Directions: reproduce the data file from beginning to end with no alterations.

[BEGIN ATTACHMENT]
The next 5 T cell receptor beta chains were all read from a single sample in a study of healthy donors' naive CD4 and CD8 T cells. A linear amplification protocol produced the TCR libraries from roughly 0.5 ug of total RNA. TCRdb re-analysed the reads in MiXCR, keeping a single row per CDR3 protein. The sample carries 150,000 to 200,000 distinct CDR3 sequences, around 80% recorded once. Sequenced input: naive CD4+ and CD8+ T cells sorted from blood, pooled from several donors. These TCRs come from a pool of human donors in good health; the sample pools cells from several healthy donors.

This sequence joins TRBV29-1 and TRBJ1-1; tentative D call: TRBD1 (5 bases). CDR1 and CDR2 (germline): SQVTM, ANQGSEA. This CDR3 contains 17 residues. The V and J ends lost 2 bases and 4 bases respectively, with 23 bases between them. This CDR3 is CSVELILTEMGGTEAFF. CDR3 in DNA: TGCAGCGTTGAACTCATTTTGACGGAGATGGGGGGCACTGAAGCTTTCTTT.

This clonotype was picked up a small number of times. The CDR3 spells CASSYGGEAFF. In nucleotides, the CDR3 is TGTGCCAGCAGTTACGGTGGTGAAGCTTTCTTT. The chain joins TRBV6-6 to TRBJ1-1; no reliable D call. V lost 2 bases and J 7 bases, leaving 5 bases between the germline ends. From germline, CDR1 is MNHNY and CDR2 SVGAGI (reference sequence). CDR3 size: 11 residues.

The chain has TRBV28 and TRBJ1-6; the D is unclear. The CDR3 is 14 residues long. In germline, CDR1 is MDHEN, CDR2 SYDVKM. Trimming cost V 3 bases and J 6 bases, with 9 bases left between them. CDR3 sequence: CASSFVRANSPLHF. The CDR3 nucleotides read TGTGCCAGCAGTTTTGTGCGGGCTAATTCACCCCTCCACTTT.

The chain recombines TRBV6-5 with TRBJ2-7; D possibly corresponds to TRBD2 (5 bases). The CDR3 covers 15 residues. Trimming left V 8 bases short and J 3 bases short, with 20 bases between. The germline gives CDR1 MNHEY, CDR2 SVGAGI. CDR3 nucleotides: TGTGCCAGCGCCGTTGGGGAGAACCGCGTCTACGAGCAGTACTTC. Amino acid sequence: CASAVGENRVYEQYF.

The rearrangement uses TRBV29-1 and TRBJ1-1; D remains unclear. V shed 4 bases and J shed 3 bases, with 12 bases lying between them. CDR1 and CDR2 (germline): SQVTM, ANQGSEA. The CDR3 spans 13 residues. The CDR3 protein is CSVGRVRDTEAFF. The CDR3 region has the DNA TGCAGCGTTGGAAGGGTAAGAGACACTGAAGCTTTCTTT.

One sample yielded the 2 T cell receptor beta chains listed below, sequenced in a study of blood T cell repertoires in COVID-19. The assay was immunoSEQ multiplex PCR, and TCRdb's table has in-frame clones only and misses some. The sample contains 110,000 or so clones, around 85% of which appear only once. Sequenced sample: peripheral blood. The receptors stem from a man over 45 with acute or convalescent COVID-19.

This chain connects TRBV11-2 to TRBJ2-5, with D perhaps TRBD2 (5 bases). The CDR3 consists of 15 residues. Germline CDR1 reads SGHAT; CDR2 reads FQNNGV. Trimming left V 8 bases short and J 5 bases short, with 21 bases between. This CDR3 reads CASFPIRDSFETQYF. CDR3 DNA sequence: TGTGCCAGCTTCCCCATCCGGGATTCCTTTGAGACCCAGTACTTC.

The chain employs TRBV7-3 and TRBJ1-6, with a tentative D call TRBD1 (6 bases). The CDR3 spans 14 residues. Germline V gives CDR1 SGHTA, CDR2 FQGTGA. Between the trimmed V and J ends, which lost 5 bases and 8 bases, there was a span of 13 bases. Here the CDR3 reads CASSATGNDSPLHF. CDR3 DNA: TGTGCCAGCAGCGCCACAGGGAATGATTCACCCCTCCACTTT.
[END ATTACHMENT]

The next 5 T cell receptor beta chains were all read from a single sample in a study of healthy donors' naive CD4 and CD8 T cells. A linear amplification protocol produced the TCR libraries from roughly 0.5 ug of total RNA. TCRdb re-analysed the reads in MiXCR, keeping a single row per CDR3 protein. The sample carries 150,000 to 200,000 distinct CDR3 sequences, around 80% recorded once. Sequenced input: naive CD4+ and CD8+ T cells sorted from blood, pooled from several donors. These TCRs come from a pool of human donors in good health; the sample pools cells from several healthy donors.

This sequence joins TRBV29-1 and TRBJ1-1; tentative D call: TRBD1 (5 bases). CDR1 and CDR2 (germline): SQVTM, ANQGSEA. This CDR3 contains 17 residues. The V and J ends lost 2 bases and 4 bases respectively, with 23 bases between them. This CDR3 is CSVELILTEMGGTEAFF. CDR3 in DNA: TGCAGCGTTGAACTCATTTTGACGGAGATGGGGGGCACTGAAGCTTTCTTT.

This clonotype was picked up a small number of times. The CDR3 spells CASSYGGEAFF. In nucleotides, the CDR3 is TGTGCCAGCAGTTACGGTGGTGAAGCTTTCTTT. The chain joins TRBV6-6 to TRBJ1-1; no reliable D call. V lost 2 bases and J 7 bases, leaving 5 bases between the germline ends. From germline, CDR1 is MNHNY and CDR2 SVGAGI (reference sequence). CDR3 size: 11 residues.

The chain has TRBV28 and TRBJ1-6; the D is unclear. The CDR3 is 14 residues long. In germline, CDR1 is MDHEN, CDR2 SYDVKM. Trimming cost V 3 bases and J 6 bases, with 9 bases left between them. CDR3 sequence: CASSFVRANSPLHF. The CDR3 nucleotides read TGTGCCAGCAGTTTTGTGCGGGCTAATTCACCCCTCCACTTT.

The chain recombines TRBV6-5 with TRBJ2-7; D possibly corresponds to TRBD2 (5 bases). The CDR3 covers 15 residues. Trimming left V 8 bases short and J 3 bases short, with 20 bases between. The germline gives CDR1 MNHEY, CDR2 SVGAGI. CDR3 nucleotides: TGTGCCAGCGCCGTTGGGGAGAACCGCGTCTACGAGCAGTACTTC. Amino acid sequence: CASAVGENRVYEQYF.

The rearrangement uses TRBV29-1 and TRBJ1-1; D remains unclear. V shed 4 bases and J shed 3 bases, with 12 bases lying between them. CDR1 and CDR2 (germline): SQVTM, ANQGSEA. The CDR3 spans 13 residues. The CDR3 protein is CSVGRVRDTEAFF. The CDR3 region has the DNA TGCAGCGTTGGAAGGGTAAGAGACACTGAAGCTTTCTTT.

One sample yielded the 2 T cell receptor beta chains listed below, sequenced in a study of blood T cell repertoires in COVID-19. The assay was immunoSEQ multiplex PCR, and TCRdb's table has in-frame clones only and misses some. The sample contains 110,000 or so clones, around 85% of which appear only once. Sequenced sample: peripheral blood. The receptors stem from a man over 45 with acute or convalescent COVID-19.

This chain connects TRBV11-2 to TRBJ2-5, with D perhaps TRBD2 (5 bases). The CDR3 consists of 15 residues. Germline CDR1 reads SGHAT; CDR2 reads FQNNGV. Trimming left V 8 bases short and J 5 bases short, with 21 bases between. This CDR3 reads CASFPIRDSFETQYF. CDR3 DNA sequence: TGTGCCAGCTTCCCCATCCGGGATTCCTTTGAGACCCAGTACTTC.

The chain employs TRBV7-3 and TRBJ1-6, with a tentative D call TRBD1 (6 bases). The CDR3 spans 14 residues. Germline V gives CDR1 SGHTA, CDR2 FQGTGA. Between the trimmed V and J ends, which lost 5 bases and 8 bases, there was a span of 13 bases. Here the CDR3 reads CASSATGNDSPLHF. CDR3 DNA: TGTGCCAGCAGCGCCACAGGGAATGATTCACCCCTCCACTTT.